Current Overview: Indian Economy
The economy of India is known as the developing market economy. It is the fifth largest economy in the world by nominal GDP and the third largest by purchasing power parity (PPP). According to the IMF, India is ranked 142nd per capita by GDP (nominal) and GDP (PPP) in 2018, based on per capita income. After the 1991 economic liberalization, free market oriented reforms pushed India to achieve 6% to 7%. % Annual average GDP growth. From 2014 to 2019, India’s economy was the fastest growing major economy in the world, overtaking China.
The long-term growth perspective of the Indian economy remains positive due to its young population and its low dependency ratio, healthy savings and investment rates and increasing integration in the global economy. Despite previous reforms, economic growth is still significantly slowed by bureaucracy, poor infrastructure, policy uncertainty, agricultural mismanagement, inflexible labor laws, and complex land acquisition processes. The economy slowed due to the shock of “demonetizaton” in 2017 and the introduction of the Goods and Services Tax in 2017. About 60% of India’s GDP is driven by domestic private consumption and remains the world’s sixth largest consumer market. Apart from private consumption, India’s GDP is also derived from government spending, investment and exports. In 2018, India was the tenth largest importer and nineteenth largest exporter in the world. India has been a member of the World Trade Organization since 1 January 1995. It ranked 77th in the Ease of Doing Business Index and 58th in the Global Competitiveness Report. With 510 million workers, the Indian labor force is the second largest in the world as of 2018.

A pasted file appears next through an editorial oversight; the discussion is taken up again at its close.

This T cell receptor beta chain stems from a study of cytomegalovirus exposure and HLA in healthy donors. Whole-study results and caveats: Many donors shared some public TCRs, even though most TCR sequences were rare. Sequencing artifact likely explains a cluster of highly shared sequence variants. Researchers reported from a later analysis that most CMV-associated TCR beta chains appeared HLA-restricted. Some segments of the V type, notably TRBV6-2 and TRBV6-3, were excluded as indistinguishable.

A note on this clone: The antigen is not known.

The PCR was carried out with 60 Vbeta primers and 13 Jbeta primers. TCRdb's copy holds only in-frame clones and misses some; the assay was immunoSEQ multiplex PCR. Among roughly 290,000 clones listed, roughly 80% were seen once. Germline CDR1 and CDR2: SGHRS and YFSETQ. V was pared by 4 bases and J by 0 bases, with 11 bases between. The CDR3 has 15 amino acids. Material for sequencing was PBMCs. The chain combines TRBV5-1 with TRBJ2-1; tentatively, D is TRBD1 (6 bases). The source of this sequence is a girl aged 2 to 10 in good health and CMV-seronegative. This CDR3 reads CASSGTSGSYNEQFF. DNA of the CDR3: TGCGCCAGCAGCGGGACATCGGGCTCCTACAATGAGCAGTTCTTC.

India’s largest trading partners are China, USA, United Arab Emirates, Saudi Arabia, Switzerland, Germany, Hong Kong, Indonesia, South Korea and Malaysia. In 2018–19, the Foreign Direct Investment (FDI) services sector in India, with the computer and telecommunications industry at $ 64.4 billion, remains the leading sector for FDI inflows. India has free trade agreements with several countries, including ASEAN, SAFTA, MERCOSUR, South Korea, Japan and some others which are in effect or under negotiation phase. The services sector makes up 55.6% of the GDP and remains the fastest growing sector, while the industrial sector and agriculture sector employ most of the labor force. The Bombay Stock Exchange and the National Stock Exchange are one of the largest stock exchanges in the world by market capitalization. India is the sixth largest manufacturer in the world, representing 3% of global manufacturing output and employing over 57 million people. It has the eighth largest foreign exchange reserves in the world, worth $ 430 billion. India has a high national debt with 70% of GDP, while its fiscal deficit remains at 3.4% of GDP. India’s state-owned banks faced mounting bad loans, resulting in lower loan growth, as well as putting the NBFC sector in a liquidity crisis.
The Indian textile industry is estimated at $ 150 billion and contributes 7% of industrial production and 2% of India’s GDP, while employing over 45 million people directly. The Indian IT industry is a major exporter of IT services with $ 180 billion in revenue and employs over four million people. India’s telecom industry is the world’s second largest by number of mobile phones, smartphones and Internet users. It is the world’s tenth largest oil producer and the third largest oil consumer. The Indian automobile industry is the fourth largest country in the world in terms of production. It has a $ 672 billion retail market that contributes over 10% of India’s GDP and is one of the world’s fastest growing e-commerce markets. India has the fourth largest natural resource in the world, with mining sector contributing 11% of the country’s industrial GDP and 2.5% of the total GDP. It is also the world’s second largest coal producer, second largest steel producer and third largest electricity producer.